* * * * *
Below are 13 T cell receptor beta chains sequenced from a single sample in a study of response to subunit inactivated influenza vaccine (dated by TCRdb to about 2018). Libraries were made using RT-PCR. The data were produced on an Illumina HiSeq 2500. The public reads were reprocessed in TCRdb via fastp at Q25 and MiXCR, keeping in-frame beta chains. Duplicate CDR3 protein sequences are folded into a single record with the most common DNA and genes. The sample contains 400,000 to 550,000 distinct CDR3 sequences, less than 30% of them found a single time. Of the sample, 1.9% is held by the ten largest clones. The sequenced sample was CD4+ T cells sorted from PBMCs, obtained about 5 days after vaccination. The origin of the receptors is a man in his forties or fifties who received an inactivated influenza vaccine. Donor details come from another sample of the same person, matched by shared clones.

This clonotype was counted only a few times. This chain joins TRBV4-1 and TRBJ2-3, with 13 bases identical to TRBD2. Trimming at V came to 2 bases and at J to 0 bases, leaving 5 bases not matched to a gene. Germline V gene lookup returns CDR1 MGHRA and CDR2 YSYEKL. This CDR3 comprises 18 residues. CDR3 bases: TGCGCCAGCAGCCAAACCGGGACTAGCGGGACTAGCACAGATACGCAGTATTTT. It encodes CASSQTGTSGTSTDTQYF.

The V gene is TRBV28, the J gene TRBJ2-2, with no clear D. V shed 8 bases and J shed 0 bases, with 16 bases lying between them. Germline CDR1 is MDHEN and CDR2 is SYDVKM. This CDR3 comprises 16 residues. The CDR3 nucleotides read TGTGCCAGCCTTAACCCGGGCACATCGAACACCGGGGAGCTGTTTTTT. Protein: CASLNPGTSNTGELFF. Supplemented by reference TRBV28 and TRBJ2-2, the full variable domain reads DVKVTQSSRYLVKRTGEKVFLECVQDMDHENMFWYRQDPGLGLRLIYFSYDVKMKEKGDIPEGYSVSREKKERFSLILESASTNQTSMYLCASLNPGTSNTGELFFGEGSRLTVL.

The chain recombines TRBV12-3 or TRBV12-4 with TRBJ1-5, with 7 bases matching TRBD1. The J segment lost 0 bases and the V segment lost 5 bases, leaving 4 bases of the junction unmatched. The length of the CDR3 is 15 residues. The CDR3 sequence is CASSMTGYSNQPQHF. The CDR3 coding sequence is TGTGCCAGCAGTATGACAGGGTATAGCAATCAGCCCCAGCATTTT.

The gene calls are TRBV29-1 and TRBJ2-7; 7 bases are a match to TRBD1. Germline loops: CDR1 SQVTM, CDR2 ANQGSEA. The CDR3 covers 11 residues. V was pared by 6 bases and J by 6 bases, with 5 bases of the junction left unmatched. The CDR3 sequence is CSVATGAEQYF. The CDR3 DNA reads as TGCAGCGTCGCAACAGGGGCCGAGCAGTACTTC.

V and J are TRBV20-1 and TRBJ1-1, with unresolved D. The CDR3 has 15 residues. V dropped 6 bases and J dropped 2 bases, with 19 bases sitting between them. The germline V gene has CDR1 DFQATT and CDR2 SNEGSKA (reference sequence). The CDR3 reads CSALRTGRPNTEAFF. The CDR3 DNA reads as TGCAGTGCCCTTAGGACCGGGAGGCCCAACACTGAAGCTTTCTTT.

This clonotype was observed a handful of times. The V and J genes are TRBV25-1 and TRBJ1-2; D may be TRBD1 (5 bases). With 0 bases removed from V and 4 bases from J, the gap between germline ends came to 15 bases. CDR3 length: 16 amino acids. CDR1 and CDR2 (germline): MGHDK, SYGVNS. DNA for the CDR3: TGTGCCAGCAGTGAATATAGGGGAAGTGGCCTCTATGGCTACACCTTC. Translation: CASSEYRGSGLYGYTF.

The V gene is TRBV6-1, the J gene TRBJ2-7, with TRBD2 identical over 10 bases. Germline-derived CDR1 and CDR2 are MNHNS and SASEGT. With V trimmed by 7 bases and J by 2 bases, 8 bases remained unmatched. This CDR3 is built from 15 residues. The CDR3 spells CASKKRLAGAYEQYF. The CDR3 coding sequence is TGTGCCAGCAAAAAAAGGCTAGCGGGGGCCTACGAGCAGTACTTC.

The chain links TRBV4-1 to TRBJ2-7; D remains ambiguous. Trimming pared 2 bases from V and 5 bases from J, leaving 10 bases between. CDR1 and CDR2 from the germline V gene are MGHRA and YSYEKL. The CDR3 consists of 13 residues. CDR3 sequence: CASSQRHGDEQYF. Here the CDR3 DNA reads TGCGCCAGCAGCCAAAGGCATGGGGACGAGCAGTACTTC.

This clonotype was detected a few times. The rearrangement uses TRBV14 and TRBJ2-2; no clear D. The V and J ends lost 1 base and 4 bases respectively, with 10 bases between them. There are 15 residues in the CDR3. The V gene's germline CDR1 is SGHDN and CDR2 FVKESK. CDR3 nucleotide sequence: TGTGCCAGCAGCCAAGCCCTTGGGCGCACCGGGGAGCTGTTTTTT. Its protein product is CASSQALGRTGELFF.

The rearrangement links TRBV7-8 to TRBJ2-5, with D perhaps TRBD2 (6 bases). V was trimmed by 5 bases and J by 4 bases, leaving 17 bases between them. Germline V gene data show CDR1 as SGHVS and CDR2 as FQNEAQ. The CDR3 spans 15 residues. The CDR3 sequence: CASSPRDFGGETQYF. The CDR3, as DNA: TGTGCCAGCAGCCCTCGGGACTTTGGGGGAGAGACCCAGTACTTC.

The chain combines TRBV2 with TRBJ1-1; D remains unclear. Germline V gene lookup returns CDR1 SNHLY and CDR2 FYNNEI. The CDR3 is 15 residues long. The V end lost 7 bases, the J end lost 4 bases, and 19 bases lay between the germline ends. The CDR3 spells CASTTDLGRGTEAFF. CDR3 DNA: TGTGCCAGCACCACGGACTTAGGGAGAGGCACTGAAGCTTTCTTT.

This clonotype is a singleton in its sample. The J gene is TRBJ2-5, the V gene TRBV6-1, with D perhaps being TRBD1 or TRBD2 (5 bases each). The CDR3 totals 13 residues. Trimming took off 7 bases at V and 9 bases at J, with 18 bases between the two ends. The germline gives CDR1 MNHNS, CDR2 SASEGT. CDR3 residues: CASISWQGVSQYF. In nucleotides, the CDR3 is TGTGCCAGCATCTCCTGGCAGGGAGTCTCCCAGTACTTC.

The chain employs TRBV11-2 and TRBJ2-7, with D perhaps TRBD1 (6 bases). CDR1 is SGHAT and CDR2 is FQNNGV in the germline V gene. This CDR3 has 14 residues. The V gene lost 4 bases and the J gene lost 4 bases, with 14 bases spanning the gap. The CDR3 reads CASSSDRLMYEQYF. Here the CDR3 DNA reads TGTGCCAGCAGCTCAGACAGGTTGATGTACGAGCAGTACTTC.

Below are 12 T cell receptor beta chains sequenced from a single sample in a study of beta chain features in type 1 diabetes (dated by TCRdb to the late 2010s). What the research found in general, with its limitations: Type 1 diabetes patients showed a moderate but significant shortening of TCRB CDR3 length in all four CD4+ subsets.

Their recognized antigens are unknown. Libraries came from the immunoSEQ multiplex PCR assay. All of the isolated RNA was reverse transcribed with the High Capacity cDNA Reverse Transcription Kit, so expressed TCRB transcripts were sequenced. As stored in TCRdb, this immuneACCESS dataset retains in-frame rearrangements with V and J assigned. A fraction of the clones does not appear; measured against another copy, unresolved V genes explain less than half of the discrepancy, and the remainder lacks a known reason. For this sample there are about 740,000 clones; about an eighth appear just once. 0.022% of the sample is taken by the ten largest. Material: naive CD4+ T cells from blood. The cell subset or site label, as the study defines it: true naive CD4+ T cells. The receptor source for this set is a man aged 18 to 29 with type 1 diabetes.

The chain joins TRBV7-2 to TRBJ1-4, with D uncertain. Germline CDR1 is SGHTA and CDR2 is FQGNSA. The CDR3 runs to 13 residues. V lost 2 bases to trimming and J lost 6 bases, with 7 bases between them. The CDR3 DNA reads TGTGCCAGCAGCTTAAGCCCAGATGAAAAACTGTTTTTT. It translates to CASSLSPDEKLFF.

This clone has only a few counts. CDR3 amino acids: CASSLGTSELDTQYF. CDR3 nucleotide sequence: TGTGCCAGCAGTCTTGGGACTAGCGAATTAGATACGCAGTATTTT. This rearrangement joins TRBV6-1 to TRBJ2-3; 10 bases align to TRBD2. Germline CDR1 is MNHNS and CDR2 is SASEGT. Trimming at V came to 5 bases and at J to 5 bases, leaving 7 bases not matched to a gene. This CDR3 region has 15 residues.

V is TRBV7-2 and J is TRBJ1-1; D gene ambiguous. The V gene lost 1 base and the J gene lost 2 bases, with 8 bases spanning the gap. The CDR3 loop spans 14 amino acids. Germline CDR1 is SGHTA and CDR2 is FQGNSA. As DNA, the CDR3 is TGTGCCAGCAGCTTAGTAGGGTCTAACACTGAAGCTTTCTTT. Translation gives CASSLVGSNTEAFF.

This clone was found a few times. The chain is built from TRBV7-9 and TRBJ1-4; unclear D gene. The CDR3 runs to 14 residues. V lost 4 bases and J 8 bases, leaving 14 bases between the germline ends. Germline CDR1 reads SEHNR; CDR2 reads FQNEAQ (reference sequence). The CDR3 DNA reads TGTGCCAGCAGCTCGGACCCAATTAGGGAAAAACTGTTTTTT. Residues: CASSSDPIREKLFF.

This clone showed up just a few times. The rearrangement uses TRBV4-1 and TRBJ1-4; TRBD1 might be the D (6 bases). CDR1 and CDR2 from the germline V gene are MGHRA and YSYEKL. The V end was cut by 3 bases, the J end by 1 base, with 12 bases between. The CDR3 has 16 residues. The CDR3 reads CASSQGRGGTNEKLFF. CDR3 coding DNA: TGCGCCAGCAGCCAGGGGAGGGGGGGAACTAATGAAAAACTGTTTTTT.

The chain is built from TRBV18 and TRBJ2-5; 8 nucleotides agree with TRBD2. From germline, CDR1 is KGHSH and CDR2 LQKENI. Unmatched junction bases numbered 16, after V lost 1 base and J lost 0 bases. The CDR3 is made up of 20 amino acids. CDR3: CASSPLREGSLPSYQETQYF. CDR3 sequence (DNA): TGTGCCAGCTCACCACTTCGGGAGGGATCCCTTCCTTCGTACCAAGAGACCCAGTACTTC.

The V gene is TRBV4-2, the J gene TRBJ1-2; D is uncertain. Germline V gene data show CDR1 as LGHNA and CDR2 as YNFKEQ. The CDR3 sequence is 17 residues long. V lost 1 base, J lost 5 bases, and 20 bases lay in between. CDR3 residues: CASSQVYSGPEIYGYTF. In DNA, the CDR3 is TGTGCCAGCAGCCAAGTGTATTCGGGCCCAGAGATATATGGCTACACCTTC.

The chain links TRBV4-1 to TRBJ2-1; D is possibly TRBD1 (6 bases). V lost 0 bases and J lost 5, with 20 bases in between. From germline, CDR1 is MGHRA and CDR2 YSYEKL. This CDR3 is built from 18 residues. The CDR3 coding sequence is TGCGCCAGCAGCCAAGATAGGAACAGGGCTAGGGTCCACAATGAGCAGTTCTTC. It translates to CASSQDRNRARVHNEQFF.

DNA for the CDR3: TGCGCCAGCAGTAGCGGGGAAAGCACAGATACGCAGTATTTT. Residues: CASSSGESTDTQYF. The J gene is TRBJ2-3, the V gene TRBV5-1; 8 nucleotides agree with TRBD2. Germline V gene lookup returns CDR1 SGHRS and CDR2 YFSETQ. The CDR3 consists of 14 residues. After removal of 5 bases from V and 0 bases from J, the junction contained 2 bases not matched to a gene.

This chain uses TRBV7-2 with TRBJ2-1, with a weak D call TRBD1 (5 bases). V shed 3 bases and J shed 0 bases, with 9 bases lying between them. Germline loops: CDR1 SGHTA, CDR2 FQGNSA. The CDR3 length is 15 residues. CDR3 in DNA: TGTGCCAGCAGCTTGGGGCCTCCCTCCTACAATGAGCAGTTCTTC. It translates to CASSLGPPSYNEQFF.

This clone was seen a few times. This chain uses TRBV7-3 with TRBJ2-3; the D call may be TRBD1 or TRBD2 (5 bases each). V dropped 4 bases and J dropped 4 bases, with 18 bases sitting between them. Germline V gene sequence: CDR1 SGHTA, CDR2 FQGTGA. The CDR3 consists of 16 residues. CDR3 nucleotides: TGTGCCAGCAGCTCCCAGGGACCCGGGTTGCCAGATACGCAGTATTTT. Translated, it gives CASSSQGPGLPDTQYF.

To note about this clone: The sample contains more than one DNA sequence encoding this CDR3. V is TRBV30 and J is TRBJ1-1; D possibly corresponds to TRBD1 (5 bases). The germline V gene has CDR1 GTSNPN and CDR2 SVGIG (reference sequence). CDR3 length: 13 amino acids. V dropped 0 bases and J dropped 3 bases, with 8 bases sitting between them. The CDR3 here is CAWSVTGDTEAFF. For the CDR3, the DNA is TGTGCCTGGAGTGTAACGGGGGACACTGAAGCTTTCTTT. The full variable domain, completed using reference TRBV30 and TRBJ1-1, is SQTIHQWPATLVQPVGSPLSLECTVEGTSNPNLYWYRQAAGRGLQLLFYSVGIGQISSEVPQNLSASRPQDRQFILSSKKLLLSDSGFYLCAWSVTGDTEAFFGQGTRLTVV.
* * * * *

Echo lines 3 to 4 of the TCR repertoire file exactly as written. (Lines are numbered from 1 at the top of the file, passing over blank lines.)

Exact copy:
The V gene is TRBV28, the J gene TRBJ2-2, with no clear D. V shed 8 bases and J shed 0 bases, with 16 bases lying between them. Germline CDR1 is MDHEN and CDR2 is SYDVKM. This CDR3 comprises 16 residues. The CDR3 nucleotides read TGTGCCAGCCTTAACCCGGGCACATCGAACACCGGGGAGCTGTTTTTT. Protein: CASLNPGTSNTGELFF. Supplemented by reference TRBV28 and TRBJ2-2, the full variable domain reads DVKVTQSSRYLVKRTGEKVFLECVQDMDHENMFWYRQDPGLGLRLIYFSYDVKMKEKGDIPEGYSVSREKKERFSLILESASTNQTSMYLCASLNPGTSNTGELFFGEGSRLTVL.

The chain recombines TRBV12-3 or TRBV12-4 with TRBJ1-5, with 7 bases matching TRBD1. The J segment lost 0 bases and the V segment lost 5 bases, leaving 4 bases of the junction unmatched. The length of the CDR3 is 15 residues. The CDR3 sequence is CASSMTGYSNQPQHF. The CDR3 coding sequence is TGTGCCAGCAGTATGACAGGGTATAGCAATCAGCCCCAGCATTTT.